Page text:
Book Review: Stephen King – Wolves of the Calla (DT V)
After the first four parts, the series would have dropped in level, is the criticism of the last three parts of Stephen King’s Dark Tower series. In the fifth part, “Wolves of the Calla” (Dutch: “Wolven van de Calla”), there is little or nothing to notice about that decay.
- Publisher USA: Grant
- Publisher the Netherlands: Luitingh-Sijthoff
- ISBN: 978-1880418567
- Pages: 714
For a long time it was even unclear whether the fifth volume would be in the shops at all. King’s serious car accident in 1999 was so difficult that King even thought about his retirement. Fortunately he started writing again (with difficulty) and six years after the publication of the fourth volume, the fifth volume was released in 2003.
But not only King was delayed. In the fifth movement, the ka-tet has the same problem. They approach the Dark Tower, but first pass Calla Bryn Sturgis, where the inhabitants live in harmony with each other. For the snipers there does not seem to be any reason to linger long in the Calla, but nothing could be further from the truth. Once every generation, a number of ruthless thieves come and steal every parent’s most precious possession: the child. The snipers listen to the story and to their surprise, Roland decides that they want to prevent this ritual. Of course there is more to it than that, but you will gradually discover the story itself.
The magical atmosphere from the first four books has certainly not disappeared. The Calla is again aptly described and easy to visualize for the reader. The idea of parallel universes is picked up again and in this book a number of new characters are added, one of which is very well known. The impressive past of the old acquaintance, which was not explained in a particular book, is now fully revealed. As is often the case, King takes another side road during the construction of the plot, but again that side road is worth the effort. It contributes well to the atmosphere in the story and makes the whole a lot more human and compelling. The sharp and above all humorous dialogues (thanks to Eddie) once again demonstrate King’s versatility. Incidentally, our own country also plays a minor role in the story!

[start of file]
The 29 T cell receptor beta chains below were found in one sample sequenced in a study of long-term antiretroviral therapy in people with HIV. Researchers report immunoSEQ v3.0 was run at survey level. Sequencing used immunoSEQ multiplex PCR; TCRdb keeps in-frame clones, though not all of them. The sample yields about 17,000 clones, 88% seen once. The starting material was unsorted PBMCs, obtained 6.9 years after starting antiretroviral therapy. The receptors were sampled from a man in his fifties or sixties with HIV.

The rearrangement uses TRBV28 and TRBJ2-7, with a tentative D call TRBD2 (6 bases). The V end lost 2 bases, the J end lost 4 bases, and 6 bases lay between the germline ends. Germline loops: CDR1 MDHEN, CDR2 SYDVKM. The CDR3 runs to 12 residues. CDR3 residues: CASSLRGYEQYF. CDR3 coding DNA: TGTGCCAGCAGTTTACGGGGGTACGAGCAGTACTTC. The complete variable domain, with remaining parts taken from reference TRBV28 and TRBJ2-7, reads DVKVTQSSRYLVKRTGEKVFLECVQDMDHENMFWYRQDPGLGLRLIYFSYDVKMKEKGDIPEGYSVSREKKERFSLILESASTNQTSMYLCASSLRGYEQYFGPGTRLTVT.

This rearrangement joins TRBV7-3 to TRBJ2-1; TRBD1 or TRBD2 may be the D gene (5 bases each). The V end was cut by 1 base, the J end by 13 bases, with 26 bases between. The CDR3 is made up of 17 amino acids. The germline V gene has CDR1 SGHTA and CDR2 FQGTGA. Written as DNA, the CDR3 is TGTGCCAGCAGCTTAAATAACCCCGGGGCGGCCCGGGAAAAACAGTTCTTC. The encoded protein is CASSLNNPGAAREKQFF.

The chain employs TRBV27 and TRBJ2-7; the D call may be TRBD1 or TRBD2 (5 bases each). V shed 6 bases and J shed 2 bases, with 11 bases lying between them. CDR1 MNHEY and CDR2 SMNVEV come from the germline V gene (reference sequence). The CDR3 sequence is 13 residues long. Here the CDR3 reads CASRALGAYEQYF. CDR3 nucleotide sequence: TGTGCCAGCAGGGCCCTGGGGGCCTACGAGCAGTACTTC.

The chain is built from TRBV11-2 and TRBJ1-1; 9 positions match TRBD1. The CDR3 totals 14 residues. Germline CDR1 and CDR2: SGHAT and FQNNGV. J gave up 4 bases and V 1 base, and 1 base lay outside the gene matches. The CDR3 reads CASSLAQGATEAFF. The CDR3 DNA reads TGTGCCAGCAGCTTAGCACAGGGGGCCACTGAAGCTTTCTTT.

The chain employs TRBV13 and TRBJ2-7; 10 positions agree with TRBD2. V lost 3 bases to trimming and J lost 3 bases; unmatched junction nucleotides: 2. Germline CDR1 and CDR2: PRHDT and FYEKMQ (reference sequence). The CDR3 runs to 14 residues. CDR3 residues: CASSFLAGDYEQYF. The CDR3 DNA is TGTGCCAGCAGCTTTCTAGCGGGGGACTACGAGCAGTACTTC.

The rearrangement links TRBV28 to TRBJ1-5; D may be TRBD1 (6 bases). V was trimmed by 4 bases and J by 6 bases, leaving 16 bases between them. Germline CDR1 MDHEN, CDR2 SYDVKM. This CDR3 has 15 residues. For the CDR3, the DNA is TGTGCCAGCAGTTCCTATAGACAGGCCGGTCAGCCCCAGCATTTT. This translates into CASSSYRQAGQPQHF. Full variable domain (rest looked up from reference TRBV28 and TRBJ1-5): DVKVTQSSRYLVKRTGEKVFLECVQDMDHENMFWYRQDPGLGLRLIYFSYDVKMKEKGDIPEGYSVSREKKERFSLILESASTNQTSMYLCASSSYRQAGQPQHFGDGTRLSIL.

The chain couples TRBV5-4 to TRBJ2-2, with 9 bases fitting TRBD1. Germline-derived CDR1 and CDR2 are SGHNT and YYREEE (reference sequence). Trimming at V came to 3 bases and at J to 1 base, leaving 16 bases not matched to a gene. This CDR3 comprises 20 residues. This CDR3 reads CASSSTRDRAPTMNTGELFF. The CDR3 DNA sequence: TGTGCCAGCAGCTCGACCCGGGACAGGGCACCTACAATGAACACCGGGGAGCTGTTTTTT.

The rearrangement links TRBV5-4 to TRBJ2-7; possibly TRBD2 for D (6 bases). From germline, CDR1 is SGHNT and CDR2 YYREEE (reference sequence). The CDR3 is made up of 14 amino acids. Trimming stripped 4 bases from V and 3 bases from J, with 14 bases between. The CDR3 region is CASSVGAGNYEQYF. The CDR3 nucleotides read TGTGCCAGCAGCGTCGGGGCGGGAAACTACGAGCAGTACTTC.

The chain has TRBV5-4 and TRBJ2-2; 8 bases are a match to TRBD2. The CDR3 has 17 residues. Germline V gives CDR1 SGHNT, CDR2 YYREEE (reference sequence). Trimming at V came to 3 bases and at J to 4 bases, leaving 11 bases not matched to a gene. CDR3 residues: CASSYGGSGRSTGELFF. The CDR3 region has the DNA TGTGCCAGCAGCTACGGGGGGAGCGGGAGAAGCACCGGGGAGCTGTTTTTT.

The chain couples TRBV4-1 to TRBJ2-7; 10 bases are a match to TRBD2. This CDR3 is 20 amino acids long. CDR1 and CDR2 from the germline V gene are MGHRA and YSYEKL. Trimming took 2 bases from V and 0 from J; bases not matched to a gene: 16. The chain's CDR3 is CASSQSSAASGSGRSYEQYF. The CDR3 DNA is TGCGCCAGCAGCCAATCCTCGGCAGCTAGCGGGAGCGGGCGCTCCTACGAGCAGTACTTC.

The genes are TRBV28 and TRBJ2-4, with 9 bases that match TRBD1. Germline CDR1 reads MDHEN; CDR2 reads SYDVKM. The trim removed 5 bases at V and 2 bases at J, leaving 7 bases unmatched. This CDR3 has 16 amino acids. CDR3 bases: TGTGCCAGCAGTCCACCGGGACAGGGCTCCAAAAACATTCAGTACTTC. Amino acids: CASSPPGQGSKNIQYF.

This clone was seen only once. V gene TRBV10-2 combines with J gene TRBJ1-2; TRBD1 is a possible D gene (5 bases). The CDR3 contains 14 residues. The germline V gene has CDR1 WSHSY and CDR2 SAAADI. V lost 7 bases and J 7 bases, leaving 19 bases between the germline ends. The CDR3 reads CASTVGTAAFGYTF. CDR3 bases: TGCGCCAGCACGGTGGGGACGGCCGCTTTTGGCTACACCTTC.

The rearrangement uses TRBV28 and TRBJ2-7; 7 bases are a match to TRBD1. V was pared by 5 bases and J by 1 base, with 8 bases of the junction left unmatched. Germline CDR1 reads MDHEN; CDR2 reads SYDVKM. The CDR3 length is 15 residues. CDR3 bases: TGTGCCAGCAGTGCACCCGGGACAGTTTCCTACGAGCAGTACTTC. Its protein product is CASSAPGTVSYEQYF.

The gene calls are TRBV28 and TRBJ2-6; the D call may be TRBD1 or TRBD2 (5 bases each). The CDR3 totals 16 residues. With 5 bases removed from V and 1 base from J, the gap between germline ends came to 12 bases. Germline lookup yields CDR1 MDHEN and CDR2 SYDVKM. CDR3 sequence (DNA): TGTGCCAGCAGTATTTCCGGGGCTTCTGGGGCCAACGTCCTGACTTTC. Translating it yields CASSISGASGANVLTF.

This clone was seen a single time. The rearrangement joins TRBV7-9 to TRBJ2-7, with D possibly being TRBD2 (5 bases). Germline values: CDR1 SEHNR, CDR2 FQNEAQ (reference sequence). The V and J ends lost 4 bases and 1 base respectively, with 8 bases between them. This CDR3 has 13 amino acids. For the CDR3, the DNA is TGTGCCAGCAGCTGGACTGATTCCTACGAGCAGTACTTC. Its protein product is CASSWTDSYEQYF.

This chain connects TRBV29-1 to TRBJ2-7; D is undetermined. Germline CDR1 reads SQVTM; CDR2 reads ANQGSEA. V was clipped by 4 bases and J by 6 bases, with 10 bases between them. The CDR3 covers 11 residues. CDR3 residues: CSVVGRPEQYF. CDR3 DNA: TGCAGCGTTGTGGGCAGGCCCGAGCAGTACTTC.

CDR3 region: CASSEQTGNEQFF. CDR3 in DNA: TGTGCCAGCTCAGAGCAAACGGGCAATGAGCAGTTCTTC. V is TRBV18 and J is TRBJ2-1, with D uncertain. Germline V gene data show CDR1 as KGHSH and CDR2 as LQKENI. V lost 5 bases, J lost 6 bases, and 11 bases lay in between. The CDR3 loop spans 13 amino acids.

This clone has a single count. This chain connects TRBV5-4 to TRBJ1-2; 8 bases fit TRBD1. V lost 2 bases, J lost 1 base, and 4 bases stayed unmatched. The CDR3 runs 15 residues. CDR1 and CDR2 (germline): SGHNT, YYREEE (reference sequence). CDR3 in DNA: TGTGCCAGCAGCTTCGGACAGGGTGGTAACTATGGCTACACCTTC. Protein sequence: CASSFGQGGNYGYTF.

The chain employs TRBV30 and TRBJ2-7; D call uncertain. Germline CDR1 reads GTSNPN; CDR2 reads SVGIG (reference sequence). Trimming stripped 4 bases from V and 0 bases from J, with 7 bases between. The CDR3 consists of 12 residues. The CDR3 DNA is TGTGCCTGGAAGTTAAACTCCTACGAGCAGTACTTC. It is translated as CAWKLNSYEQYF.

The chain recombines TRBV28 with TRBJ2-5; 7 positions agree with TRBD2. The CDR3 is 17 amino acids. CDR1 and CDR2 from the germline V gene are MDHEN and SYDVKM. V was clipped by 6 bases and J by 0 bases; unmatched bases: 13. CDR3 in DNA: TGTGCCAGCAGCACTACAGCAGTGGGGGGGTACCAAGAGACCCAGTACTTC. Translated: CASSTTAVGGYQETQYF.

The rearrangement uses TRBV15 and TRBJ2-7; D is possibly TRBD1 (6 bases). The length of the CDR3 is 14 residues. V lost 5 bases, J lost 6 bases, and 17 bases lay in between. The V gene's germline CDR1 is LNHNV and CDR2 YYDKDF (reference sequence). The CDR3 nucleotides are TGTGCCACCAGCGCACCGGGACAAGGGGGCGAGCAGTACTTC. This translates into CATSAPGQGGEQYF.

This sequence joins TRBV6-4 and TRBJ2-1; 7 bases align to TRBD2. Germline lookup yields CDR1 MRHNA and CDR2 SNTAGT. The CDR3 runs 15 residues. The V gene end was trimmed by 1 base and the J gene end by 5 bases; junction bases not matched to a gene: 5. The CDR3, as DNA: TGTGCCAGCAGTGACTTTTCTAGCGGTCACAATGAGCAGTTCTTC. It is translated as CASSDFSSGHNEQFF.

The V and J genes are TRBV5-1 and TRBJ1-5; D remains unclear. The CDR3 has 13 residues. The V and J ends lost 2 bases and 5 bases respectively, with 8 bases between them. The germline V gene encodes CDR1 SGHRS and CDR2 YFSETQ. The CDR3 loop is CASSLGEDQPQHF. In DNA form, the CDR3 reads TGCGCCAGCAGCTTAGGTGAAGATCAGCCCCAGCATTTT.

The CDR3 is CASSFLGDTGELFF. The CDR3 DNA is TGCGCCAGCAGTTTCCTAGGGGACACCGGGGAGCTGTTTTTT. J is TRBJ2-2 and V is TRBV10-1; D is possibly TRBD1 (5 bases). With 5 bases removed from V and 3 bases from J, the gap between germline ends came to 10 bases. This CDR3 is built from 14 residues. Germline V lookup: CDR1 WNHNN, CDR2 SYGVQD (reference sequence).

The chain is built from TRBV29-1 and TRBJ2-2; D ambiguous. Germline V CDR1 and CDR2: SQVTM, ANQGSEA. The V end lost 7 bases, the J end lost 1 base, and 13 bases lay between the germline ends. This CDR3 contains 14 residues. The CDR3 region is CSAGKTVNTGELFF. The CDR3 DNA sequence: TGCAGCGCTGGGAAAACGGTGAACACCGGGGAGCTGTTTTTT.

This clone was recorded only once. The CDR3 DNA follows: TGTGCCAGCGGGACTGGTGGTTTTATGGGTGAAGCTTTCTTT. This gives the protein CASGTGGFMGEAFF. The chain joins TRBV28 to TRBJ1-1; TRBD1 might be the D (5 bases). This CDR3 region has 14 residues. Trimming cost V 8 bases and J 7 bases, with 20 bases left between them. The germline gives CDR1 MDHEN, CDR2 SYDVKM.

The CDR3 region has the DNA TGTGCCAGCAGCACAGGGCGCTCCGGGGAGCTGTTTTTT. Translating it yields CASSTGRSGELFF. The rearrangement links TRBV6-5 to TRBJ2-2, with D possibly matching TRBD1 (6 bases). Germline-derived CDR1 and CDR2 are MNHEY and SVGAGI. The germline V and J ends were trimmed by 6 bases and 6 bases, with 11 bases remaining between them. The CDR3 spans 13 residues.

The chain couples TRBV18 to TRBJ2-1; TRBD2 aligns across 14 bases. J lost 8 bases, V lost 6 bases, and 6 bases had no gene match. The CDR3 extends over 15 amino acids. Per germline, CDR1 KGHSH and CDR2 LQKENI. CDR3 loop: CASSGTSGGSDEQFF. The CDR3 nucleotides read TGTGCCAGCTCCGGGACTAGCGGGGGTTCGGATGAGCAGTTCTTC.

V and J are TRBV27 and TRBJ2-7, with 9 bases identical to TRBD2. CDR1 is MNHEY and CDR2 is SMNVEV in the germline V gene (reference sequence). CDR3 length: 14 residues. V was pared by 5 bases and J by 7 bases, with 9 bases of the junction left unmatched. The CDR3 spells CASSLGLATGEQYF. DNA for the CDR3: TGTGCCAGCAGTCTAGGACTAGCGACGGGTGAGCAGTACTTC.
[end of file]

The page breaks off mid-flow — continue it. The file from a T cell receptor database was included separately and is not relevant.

Actually, the story revolves around one simple question: is the ka-tet going to break the ritual of the thieves or not? We have to wait a long time for that question, because King takes several side roads (also in ‘our’ world), which creates all kinds of subplots. There are a number of new discoveries to be found and again I am very pleased with them. So the story is well put together again: wonderful atmosphere, good characters, exciting plot, but now the end …
The run-up to the end is without a doubt one of the strongest excitement builders I have ever seen or read. The minutes ticking away before the snipers can execute their ambush are truly thrilling. I was completely sucked into the story and it was simply impossible to stop reading. Of course, it never became completely clear during the story who or what the bad guys were and I hoped King would come up with something plausible, but that was not possible. After a strong run-up, a slight anti-climax followed; a condition that King suffers from just a little too often. It is a pity, but the big picture should of course not be lost sight of. That line follows the road towards the Dark Tower and in this fifth book the ka-tet may not make great strides, but from a human point of view it has been very successful. The ka-tet is faced with dilemmas both individually and collectively and all relationships are on edge, making the journey to the Tower once again a journey full of uncertainties.
In my view, this fifth part is in no way inferior to the first and second part in the series. Parts three and four are a bit better, but Wolves of the Calla is very special in its own way. There are slightly less (emotional) highlights than in the first four parts, but the characters keep growing, King’s new finds keep adding something and it is especially exciting towards the end. In short: no reason to stop with this wonderful series after book four!